Spanish Harlem Orchestra Kicks the Holiday Up a Notch

Photo courtesy of SHO

The Spanish Harlem Orchestra

REVIEW: The Latin/Caribbean combo brought a high-energy freshness to the holiday classics, which worked most of the time.

While it draws its influences from throughout the Caribbean and Latin America, salsa music was forged in the dance clubs of New York City in the 1960s. From there, its complex percussive attack and general exuberance have gone global, spread by popular ambassadors like Tito Puente, Eddie Palmieri, Celia Cruz, Rubén Blades and Willie Colón.

The genre has nearly as many sub-genres as players—Salsa Cubana, African Salsa—with some tending more toward a softer Latin pop style, and others reaching toward a hard-driving jazz vocabulary. Firmly in the latter category are the musicians of the Spanish Harlem Orchestra, three-time Grammy winners and one of the premiere Salsa Dura (“Hard Salsa”) ensembles.

Salsa Dura puts the instrumentation front and center and takes no prisoners. It’s raw, brash, taut, aggressive and relentlessly high-energy. And this past Friday, the orchestra (affectionately known by its fans as SHO) made its Segerstrom Center debut at the Samueli Theater as part of its West Coast “Salsa Navidad” tour.

Founded 17 years ago by pianist and arranger Oscar Hernández, the 13-member SHO has been performing holiday repertoire in one fashion or another since 2013. Friday’s 70-minute show was split half-and-half between its signature pieces and traditional Christmas tunes with decidedly nontraditional arrangements.

SHO didn’t waste any time getting to the business at hand. Decked out in suits and ties, they kicked off with three pieces from the band’s latest release, “Anniversary.” From the first few bars they reached a high-octane intensity that rarely let up. “Yo te prometo” showed them off at their confident best: constant forward propulsion, unpredictable accentuation, crisp ensemble work, gutsy and well-supported vocals. The tempo was fast but not rushed, and as was the case all evening, they found that sweet spot between precise and disciplined articulation and improvisational looseness.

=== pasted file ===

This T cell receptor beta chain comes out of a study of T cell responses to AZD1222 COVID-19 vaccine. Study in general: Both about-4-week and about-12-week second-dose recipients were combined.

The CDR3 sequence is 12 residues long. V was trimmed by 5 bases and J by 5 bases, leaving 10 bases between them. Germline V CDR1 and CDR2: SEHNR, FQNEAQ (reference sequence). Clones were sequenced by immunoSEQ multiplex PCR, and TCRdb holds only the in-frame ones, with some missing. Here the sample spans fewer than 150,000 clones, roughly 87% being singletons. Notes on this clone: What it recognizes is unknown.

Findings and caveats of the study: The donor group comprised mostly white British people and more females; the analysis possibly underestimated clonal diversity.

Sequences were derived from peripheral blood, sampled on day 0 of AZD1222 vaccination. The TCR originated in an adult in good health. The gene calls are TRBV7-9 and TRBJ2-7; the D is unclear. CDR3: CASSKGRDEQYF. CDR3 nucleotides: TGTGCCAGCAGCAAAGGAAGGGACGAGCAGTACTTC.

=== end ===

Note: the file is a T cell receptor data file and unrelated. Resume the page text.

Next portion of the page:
“Como baila mi mulata” followed, an elegant and less frenetic work than the previous, featuring a wildly inventive flute duet with Jorge Castro and Jeremy Bosch. Bosch also served as one of the three exemplary vocalists (along with Carlos Cascante and Marco Bermudez) and acquitted himself well all evening; an engaging and amiable young performer.

Preliminaries out of the way, the band launched into the holiday portion. To start, it’s fair to ask whether Christmas can be a brash and high-energy holiday, and how do you make something new out of incessantly played chestnuts like “I’ll be Home for Christmas” or “Sleigh Ride”?

The answers, for this listener anyway: Christmas songs can work in high-energy format some, but not all, of the time. And with a gifted arranger like Doug Beavers, there’s still a lot you can pull out of the too-familiar carols.

Beavers arranged the medley that introduced this part of the show and his work showed sophistication, taste and a deep understanding of jazz vocabulary. Listening to “Winter Wonderland” in salsa-fied form was, if not a revelation, at least a welcome departure from the easy listening/sleep-inducing arrangements one usually hears. It had plenty of percussive thrust and a generally playful attitude.

Mel Torme’s “The Christmas Song” also worked in this style. Bosch handled the vocals cleanly without edging into cheese territory. The arrangement took a few harmonic detours that elevated rather than detracted from the song’s intrinsic beauty.

As for the take on “Silent Night”: there was nothing silent about the arrangement, and for such a simple and childlike song, the full salsa treatment was overkill. The song’s appeal rests in its soft and lullaby-like melody. Turning it into a barn-burner was one of the evening’s rare missteps.

The concert closed with one of the SHO’s signature pieces, “La Salsa Dura.” It was brilliantly done, with deceptive rhythms, melodic grace and unity throughout. The theater was in its cabaret-style seating plan, candlelit tables for four, leaving plenty of room for the many dancers who kept pace with the band from start to finish.

Peter Lefevre is a contributing writer for Arts & Culture at Voice of OC. He may be reached at palefevre@gmail.com.